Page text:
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Barronelle StutzmanAlliance Defending Freedom

RICHLAND, Washington, June 6, 2018 (LifeSiteNews) — The U.S. Supreme Court is expected to soon decide the next step in another high-profile religious liberty case, days after affirming that Colorado discriminated against a Christian small business owner.

On Monday, the court ruled 7-2 that Masterpiece Cakeshop owner Jack Phillips was denied a fair hearing by the Colorado Civil Rights Commission, which the court found to have displayed anti-religious animus. Many are hailing the decision for its vindication of religious liberty in Phillips’ case, and others fear it may allow other regulators to coerce participation in same-sex “marriages,” as long as they don’t make hostile public statements while doing so.

One of the first tests of what the ruling means for future cases will most likely be Arlene’s Flowers in Richland, Washington.

Washington Attorney General General Bob Ferguson sued florist Barronelle Stutzman for refusing to provide flowers for a customer’s same-sex ceremony. Stutzman had previously served the customer’s every other request for years, and has employed homosexual workers, but her Christian faith compelled her to draw a distinction between serving all individuals and lending her artistic endorsement to celebrations of homosexual union.

The Washington Supreme Court ruled last year that the government may force Christians to serve same-sex “weddings,” and in July 2017, the conservative Alliance Defending Freedom (ADF) petitioned the U.S. Supreme Court to take up the case.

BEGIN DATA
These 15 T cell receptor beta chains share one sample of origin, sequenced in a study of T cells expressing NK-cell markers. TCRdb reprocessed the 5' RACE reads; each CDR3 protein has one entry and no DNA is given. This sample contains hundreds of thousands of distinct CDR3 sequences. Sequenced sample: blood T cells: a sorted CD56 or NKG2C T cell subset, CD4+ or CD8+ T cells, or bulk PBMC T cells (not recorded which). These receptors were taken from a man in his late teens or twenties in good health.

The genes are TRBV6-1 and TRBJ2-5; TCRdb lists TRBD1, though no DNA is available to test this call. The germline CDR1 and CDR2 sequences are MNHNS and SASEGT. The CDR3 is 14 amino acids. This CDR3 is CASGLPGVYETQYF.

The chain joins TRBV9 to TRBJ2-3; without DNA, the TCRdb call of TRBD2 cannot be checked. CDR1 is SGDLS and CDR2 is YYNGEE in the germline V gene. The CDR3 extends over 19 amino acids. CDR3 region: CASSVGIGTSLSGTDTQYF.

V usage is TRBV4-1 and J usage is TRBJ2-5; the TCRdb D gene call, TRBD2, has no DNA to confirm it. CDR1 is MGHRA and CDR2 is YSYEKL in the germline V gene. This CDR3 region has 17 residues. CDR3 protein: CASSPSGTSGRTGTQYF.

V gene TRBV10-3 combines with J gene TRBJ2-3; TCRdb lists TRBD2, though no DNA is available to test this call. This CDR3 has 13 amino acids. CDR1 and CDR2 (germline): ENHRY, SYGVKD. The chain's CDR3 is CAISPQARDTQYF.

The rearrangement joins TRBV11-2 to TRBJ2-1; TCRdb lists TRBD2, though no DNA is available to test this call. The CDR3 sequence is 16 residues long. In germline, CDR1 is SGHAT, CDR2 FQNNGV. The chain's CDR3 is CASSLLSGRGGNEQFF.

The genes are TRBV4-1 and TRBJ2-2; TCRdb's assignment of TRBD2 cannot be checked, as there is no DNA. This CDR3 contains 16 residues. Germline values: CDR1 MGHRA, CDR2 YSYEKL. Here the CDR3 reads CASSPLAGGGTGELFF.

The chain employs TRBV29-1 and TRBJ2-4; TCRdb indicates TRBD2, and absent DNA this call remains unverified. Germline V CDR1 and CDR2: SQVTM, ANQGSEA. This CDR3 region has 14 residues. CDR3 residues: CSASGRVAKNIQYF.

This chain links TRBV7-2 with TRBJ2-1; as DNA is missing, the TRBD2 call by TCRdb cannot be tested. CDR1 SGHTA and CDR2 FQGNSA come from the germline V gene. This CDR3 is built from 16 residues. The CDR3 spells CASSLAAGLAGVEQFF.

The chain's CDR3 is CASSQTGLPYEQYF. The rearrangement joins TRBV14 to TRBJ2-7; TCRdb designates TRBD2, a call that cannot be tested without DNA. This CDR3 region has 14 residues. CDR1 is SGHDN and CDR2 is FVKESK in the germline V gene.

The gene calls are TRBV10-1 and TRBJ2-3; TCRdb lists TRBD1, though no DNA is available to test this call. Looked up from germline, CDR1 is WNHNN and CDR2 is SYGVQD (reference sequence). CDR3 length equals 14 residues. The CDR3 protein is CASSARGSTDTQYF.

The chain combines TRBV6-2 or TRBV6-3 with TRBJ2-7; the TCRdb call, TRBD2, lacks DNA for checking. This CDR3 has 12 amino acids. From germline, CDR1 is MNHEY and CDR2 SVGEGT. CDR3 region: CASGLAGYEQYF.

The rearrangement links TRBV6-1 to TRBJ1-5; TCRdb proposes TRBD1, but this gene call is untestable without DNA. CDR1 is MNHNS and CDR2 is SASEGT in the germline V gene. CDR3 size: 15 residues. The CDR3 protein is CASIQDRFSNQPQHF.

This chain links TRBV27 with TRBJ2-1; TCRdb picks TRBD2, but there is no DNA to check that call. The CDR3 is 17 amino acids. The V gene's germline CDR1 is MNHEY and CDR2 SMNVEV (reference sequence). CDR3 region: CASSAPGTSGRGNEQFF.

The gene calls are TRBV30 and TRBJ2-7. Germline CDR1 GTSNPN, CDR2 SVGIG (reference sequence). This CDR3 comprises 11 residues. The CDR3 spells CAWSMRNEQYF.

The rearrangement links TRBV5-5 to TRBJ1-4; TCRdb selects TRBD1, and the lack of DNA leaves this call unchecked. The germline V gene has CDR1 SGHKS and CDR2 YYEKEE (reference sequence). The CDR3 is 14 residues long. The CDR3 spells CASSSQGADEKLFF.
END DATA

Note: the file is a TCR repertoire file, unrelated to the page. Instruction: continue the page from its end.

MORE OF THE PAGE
“The Court is scheduled to discuss her case this Thursday,” Kristen Waggoner, senior vice president of ADF’s U.S. legal division, revealed Tuesday in an email. ADF believes the case’s similar facts will yield a similar outcome.

“In the legal briefs that the attorney general has filed in Barronelle’s case, (Ferguson) has repeatedly and overtly demeaned her faith. He has compared her religious beliefs about marriage — which the Supreme Court said are ‘decent and honorable’ — to racial discrimination,” Waggoner noted. “This conflicts with the Supreme Court’s recognition in Masterpiece Cakeshop that it was ‘inappropriate’ for the government to draw parallels between those religious beliefs and ‘defenses of slavery.’”

Ferguson, meanwhile, claimed that the Masterpiece ruling would do little more than “add some procedural steps” to the case, and that he was confident the Supreme Court would side with him.

“It’s important to understand that the high court’s ruling specifically relies on several items that are not present in our case,” he added. “We are confident Washington courts showed no such hostility” toward Stutzman’s faith, though he did not address the quotes ADF produced.

There are further differences between the two cases, including that Washington recognized same-sex “marriage” when Stutzman’s case began while Colorado did not at the start of Phillips’, though it’s unclear what bearing, if any, those details would have on the outcome.

Additionally, ADF senior counsel Jim Campbell noted that Ferguson took the “unprecedented” step of bypassing the normal administrative process in such cases to sue her, and that the attorney general displayed his bias by pursuing her while declining to take action against a gay businessman who kicked several Christian pro-lifers out of his coffee shop on the grounds that “I'm gay, you have to leave.”

“We believe that the record in the case that was decided yesterday, just like the record in the case of Barronelle Stutzman, shows evidence of that sort of anti-religious hostility,” Campbell said. “And we believe for that reason that the decision the court issued yesterday should help Barronelle ultimately prevail in her case.”

The Supreme Court could decide to agree to review the case, decline the case (allowing Washington’s ruling against Stutzman to stand), or it could “grant, vacate, and reverse,” which would order the Washington Supreme Court to re-hear the case while factoring the Masterpiece ruling into its decision.